The temperate west coast of Scotland, from Burrow Head, Galloway to Unst, Shetland, hosts several areas that may be suited for the placement of devices designed to extract the energy contained in wind-induced waves or tidally induced currents. These areas are, by their very nature, exposed to waves or strong tidal currents and support quite different biological communities.
Within the region under review, the wave-exposed shorelines are characteristically steep, rocky and backed by cliffs. Such exposed shorelines are typically poor in terms of species diversity, a trend that continues subtidally where sediments are coarse and mobile. Conversely rocky areas that are exposed to rapid tidal currents, without the extreme rigour of an open oceanic aspect, typically host high biodiversity, unique biological assemblages and are relatively scarce. As a consequence tidal rapids are a priority habitat under the UK Biodiversity Action Plan.
Wave-and tide-powered devices will be located in quite different receiving environments and therefore have quite different impacts on the local benthos. Wave generators are likely to have minimal impact as they are not likely to significantly reduce the wave energy reaching the shoreline behind them. The moorings of such structures may have very localized impacts that will be commensurate with the degree of change in the nature of the sediment caused. With careful siting it is doubtful if associated changes in the benthos would be considered deleterious. Tide-powered devices are more likely to be located in areas with high benthic conservation value. Structures that reduce the mean velocity of water moving through a restricted tidal channel are likely to cause a shift in community structure commensurate to the decrease in current speed. Where a significant reduction occurs the resultant re-structuring of the community, to one associated with a decreased current flow, might be considered deleterious.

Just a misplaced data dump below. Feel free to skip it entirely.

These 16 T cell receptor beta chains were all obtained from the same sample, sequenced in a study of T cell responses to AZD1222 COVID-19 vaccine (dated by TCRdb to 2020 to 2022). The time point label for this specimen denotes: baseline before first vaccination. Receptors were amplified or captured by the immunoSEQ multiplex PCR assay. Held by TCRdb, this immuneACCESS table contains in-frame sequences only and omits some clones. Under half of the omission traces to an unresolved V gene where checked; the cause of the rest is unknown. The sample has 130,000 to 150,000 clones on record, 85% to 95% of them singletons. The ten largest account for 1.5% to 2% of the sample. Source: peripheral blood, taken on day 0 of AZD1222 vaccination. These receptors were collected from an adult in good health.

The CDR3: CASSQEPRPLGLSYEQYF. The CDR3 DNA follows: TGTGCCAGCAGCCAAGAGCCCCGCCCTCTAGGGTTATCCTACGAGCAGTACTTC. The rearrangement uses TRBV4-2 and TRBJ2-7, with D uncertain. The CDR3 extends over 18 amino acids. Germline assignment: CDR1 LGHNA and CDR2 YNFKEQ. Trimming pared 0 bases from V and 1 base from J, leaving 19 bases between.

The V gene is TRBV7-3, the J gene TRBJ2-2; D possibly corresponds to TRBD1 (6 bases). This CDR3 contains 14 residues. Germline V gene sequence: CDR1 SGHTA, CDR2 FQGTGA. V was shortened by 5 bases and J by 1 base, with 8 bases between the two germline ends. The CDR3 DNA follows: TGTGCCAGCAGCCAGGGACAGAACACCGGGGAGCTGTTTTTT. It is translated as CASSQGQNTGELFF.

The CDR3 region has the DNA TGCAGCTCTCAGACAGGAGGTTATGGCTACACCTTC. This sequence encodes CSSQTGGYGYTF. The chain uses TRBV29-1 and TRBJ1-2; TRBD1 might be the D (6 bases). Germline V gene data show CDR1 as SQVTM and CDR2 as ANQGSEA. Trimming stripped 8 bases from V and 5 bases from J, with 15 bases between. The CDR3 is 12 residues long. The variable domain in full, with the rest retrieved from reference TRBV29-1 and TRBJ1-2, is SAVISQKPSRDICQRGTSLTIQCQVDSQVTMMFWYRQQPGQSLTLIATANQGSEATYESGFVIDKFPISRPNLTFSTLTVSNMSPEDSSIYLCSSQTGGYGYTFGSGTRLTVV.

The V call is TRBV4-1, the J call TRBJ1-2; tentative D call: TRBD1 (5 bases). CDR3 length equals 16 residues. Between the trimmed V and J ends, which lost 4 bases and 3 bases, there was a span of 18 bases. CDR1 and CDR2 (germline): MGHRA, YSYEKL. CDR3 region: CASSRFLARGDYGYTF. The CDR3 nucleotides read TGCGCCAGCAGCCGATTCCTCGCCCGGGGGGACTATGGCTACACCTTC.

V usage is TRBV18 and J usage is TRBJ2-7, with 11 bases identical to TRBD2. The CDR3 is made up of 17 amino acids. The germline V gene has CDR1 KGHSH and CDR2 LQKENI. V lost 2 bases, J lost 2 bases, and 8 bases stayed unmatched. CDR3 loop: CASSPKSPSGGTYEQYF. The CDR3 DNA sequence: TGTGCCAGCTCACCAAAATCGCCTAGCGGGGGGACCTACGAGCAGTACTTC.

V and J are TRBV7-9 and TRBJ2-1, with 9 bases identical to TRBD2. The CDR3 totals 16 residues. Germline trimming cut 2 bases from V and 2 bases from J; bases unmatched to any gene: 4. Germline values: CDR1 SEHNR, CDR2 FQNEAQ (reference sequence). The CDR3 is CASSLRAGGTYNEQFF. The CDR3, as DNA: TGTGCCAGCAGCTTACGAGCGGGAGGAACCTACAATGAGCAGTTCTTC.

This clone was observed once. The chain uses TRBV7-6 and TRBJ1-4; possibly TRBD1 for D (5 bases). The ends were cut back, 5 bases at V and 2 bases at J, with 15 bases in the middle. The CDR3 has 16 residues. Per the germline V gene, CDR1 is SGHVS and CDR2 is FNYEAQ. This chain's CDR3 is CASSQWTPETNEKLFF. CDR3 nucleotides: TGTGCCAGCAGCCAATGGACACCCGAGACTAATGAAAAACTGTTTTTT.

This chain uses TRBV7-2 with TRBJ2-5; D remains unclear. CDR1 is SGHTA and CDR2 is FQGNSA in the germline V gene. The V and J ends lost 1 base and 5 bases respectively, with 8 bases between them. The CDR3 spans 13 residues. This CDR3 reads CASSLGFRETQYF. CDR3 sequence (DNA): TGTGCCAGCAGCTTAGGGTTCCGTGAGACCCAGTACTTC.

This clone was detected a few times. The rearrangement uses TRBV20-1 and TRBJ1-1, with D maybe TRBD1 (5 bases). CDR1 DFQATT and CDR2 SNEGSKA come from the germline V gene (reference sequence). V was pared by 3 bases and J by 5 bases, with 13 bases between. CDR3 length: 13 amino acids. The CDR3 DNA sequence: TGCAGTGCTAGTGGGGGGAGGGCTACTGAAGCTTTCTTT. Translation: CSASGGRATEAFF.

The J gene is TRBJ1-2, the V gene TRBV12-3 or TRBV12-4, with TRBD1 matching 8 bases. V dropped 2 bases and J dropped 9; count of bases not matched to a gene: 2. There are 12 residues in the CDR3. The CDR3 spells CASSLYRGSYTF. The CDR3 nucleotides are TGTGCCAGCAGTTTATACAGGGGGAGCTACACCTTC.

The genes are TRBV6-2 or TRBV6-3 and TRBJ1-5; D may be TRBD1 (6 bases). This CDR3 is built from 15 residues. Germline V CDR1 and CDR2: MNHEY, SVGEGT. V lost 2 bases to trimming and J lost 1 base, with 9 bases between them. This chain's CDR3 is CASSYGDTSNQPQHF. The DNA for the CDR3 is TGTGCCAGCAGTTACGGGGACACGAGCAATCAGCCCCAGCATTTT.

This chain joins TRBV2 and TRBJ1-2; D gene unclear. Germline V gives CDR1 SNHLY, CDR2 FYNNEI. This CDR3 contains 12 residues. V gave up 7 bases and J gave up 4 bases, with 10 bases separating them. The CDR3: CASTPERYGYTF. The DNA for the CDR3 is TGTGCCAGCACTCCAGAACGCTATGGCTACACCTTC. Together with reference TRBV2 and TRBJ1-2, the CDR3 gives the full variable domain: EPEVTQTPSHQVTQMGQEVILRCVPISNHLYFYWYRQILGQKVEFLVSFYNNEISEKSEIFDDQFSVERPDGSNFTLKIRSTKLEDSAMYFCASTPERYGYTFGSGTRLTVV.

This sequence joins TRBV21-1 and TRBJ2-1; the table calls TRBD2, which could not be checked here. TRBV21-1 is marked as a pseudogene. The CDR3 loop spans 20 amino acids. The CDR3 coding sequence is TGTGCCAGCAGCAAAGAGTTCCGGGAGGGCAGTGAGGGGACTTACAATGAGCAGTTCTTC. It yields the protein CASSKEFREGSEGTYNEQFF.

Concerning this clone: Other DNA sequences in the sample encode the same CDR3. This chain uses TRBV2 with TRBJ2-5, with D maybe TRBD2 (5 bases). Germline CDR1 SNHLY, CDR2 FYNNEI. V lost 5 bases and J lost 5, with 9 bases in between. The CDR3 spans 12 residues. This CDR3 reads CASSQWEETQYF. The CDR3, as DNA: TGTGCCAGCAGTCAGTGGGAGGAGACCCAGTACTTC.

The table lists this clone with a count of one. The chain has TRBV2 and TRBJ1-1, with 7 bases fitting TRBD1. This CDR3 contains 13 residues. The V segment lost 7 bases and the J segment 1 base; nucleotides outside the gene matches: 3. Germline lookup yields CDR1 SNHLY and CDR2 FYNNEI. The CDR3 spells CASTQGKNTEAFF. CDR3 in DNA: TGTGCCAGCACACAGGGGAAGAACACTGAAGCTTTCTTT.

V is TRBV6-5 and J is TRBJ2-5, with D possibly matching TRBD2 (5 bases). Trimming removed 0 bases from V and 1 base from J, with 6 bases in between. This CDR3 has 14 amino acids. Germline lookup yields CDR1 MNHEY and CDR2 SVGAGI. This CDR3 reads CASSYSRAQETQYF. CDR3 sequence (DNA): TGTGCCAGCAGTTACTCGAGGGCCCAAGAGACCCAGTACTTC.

Within the reviewed area there are several sites considered of particular conservation value. These include the Firth of Lorn, Sound of Barra, and Kyle Rhea area.
In order to make a proper assessment of the likely benthic impact of power-generation devices, and advise regarding the siting of various components, the receiving environment needs to be extensively mapped using a suite of acoustic and visual methods. Of the areas reviewed here only the Firth of Lorn and Sound of Barra have been adequately covered in this way.
Acknowledgement: This article was identified by the Crown Estate Wave and Tidal Knowledge Network.